Firefighters Save Pets With Muzzle Masks
Nearly a dozen pet oxygen masks were donated to the department through the San Diego Fire-Rescue Foundation. Anonymous donors gave $1,000 to pay for the 10 oxygen kits.
Cassie is a tan and white stumpy-legged Corgi. She barely panted when a coned-shaped oxygen mask slid over her muzzle. The little dog seemed eager to demonstrate one of the kits donated to firefighters at Station 28 in Kearny Mesa.
The muzzle-shaped oxygen mask comes in three sizes to fit snouts big and small; they also have leashes.
Jeff Carle, the Assistant Fire Chief for San Diego Fire-Rescue said they used a pet-mask just last week to save a cat trapped in Scripps Ranch house fire.
“After we’ve taken care of the people, and we have the fire taken care of, we don’t like to leave the pet in distress. With this donation we’re being given the right equipment so we’re able to help the pet as well,” said Carle.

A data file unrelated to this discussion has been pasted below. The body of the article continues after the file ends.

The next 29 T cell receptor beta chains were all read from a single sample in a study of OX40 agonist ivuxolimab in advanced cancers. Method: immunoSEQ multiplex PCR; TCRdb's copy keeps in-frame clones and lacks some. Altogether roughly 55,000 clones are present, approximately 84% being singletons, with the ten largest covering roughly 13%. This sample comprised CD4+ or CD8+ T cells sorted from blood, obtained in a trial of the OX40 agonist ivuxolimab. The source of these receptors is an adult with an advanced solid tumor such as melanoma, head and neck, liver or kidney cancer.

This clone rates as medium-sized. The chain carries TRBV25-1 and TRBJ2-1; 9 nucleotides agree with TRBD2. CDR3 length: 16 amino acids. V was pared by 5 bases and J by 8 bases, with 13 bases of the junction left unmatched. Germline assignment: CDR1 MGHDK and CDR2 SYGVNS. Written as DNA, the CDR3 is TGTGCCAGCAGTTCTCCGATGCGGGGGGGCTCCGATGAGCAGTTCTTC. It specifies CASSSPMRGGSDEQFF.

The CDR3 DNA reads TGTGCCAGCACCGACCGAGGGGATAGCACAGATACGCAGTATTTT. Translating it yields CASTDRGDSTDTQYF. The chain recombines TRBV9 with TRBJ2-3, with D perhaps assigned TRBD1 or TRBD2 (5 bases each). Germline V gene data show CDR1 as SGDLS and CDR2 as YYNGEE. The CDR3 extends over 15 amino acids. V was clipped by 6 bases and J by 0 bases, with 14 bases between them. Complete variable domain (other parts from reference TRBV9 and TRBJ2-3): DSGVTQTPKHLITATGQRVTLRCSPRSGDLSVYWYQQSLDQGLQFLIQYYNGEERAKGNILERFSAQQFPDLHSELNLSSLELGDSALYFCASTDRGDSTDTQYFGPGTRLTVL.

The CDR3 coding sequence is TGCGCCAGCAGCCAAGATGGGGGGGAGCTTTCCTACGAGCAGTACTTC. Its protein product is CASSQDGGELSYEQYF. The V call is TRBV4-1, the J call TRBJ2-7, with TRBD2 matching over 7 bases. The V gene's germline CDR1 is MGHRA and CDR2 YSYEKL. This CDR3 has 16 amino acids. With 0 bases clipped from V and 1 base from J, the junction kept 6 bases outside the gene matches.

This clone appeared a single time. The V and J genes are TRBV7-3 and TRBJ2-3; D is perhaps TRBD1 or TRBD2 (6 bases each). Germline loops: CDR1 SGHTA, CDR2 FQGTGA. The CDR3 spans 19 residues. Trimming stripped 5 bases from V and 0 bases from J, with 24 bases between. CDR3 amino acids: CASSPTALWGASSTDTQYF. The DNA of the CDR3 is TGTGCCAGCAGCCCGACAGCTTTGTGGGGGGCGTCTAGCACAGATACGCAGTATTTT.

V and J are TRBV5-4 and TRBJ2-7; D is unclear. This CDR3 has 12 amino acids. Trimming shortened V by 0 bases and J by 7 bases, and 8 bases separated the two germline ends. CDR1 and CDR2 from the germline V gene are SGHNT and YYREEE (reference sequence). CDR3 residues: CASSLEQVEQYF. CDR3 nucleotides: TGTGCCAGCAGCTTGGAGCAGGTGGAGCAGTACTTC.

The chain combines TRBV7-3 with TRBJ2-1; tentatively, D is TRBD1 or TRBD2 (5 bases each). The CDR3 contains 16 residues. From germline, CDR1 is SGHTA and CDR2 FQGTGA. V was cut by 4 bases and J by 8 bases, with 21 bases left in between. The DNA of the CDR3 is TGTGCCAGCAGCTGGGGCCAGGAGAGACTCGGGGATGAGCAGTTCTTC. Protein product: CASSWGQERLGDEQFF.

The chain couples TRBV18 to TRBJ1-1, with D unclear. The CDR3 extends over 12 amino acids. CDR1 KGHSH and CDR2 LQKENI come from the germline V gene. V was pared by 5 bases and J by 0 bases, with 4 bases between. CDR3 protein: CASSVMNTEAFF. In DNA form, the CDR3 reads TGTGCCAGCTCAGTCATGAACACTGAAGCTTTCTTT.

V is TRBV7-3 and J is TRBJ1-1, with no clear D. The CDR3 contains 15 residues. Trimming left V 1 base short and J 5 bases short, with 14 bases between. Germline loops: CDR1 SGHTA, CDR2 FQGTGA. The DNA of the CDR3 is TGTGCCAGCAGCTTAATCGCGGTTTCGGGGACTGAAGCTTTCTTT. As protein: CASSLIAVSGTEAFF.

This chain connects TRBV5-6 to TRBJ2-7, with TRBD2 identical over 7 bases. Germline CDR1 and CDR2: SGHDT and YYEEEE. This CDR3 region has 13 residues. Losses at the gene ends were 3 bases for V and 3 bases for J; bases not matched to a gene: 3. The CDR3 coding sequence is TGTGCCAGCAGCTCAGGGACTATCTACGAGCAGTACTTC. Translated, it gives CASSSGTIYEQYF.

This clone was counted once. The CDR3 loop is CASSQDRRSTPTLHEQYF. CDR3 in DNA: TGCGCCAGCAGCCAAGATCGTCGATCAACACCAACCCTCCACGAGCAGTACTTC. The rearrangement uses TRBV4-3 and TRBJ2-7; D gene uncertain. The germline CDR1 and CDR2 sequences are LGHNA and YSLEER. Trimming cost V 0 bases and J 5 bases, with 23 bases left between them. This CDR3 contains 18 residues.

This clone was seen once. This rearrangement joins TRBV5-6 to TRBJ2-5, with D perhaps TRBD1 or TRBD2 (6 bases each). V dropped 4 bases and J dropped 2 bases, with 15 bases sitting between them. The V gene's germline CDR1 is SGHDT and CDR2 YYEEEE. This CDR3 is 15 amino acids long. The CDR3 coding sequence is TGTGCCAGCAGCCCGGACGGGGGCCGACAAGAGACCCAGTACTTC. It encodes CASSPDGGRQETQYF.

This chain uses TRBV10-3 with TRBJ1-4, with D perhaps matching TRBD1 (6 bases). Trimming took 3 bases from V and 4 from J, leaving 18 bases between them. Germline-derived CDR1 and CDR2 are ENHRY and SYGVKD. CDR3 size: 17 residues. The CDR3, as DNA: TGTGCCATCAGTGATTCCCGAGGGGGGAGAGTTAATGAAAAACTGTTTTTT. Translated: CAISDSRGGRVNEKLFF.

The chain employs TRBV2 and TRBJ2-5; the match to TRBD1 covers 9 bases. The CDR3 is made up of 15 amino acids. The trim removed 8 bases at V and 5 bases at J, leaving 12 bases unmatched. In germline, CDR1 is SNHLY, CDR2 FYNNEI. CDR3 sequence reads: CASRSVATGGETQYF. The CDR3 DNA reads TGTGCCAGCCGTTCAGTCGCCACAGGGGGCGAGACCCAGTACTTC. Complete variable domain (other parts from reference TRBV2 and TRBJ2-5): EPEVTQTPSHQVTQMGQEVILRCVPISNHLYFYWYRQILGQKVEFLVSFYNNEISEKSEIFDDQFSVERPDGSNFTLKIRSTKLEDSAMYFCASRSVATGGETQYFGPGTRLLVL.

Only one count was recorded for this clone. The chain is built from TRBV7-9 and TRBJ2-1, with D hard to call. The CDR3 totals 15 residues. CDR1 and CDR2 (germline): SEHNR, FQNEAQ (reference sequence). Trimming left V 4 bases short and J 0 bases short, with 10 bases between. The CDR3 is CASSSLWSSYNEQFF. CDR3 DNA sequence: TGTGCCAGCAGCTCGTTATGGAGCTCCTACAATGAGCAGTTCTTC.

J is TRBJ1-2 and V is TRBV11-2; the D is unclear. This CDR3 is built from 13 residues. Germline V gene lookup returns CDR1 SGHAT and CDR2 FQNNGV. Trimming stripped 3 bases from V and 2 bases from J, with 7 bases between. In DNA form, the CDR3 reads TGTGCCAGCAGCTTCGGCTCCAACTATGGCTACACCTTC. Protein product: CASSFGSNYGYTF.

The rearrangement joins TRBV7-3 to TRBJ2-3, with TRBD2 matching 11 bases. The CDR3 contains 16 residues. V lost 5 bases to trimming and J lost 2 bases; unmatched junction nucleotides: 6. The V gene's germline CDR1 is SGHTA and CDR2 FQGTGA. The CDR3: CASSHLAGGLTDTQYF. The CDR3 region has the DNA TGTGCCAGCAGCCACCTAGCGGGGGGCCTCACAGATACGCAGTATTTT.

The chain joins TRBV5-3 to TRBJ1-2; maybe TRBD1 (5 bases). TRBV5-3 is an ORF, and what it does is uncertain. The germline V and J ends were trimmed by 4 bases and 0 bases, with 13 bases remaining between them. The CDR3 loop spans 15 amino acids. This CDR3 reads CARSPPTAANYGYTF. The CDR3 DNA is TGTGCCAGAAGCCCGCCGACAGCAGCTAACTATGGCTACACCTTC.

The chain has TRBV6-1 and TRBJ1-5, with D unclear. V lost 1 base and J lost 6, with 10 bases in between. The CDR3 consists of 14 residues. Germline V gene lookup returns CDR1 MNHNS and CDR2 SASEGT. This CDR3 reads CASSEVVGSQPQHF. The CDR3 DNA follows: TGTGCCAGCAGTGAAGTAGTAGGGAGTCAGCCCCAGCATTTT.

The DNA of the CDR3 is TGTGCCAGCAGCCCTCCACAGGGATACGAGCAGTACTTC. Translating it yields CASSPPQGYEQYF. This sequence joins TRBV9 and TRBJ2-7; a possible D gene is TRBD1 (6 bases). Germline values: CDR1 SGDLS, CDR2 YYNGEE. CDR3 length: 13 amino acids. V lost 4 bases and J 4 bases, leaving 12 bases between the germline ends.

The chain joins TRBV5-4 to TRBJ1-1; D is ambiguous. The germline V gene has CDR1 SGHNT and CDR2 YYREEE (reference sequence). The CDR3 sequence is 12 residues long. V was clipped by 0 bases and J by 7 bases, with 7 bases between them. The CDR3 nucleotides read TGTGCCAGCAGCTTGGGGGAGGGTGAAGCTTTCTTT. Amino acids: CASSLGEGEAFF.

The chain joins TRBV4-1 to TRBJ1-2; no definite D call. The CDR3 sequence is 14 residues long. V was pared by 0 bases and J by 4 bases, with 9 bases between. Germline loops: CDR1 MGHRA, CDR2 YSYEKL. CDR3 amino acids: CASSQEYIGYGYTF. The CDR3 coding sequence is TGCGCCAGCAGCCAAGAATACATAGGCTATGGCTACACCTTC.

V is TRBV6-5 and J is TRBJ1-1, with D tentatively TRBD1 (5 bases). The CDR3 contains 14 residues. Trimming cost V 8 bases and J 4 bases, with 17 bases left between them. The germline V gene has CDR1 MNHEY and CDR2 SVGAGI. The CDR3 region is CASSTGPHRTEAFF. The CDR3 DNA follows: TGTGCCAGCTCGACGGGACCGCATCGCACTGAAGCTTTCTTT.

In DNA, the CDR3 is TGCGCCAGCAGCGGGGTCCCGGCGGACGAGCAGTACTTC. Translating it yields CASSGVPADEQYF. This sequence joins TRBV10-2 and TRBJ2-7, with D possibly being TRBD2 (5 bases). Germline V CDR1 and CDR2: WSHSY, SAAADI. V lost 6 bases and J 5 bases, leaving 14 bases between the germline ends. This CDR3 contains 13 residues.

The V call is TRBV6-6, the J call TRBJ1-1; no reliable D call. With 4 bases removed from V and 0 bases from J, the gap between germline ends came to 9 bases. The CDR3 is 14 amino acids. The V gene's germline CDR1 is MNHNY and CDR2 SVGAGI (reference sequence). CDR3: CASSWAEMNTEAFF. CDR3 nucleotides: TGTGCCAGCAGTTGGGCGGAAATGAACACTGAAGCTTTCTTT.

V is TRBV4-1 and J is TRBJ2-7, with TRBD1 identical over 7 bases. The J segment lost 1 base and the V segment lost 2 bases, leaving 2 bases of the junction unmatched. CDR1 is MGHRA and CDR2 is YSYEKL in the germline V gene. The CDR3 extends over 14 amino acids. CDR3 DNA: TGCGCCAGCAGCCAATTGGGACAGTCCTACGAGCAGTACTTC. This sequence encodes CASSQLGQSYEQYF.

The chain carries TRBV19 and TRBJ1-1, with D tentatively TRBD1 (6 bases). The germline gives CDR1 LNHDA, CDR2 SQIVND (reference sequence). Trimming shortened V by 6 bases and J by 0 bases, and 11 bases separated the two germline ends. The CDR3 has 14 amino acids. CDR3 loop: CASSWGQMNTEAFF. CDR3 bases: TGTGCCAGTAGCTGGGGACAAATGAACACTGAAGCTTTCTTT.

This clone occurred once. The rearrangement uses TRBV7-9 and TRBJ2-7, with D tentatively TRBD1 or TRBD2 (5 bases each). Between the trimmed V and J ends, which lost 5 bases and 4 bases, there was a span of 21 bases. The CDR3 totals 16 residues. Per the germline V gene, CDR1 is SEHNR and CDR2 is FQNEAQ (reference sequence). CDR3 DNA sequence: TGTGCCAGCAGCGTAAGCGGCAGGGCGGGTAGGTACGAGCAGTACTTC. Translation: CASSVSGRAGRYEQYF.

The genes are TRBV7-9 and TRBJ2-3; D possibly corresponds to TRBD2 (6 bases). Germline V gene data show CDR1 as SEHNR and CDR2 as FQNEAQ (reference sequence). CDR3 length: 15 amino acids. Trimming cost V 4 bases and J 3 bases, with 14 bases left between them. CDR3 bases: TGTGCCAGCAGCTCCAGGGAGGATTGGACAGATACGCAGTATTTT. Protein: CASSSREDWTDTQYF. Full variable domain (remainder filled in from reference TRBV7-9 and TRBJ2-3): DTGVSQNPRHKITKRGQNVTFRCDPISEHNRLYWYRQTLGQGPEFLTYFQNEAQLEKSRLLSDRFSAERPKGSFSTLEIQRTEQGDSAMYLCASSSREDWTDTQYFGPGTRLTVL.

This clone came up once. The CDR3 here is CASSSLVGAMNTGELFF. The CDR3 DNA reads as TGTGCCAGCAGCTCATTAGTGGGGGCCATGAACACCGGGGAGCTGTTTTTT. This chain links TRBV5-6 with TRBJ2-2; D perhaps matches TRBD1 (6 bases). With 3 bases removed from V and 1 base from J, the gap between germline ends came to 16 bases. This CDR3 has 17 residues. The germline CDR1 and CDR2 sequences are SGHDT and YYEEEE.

Wendy Robinson, executive director the SD Fire-Rescue foundation said having the proper equipment helps responders handle the hundreds of emergency calls they receive each day in San Diego.
“Our firefighters put their lives on the line to keep citizens, property and even animals safe from fire and other emergencies,” Robinson said.
Currently, half of the city’s fire stations are equipped with the pet-oxygen masks, leaving about 17 stations without them.
Nationwide, more than 40,000 pets are killed in house fires each year; the leading cause of death in those animals is asphyxiation.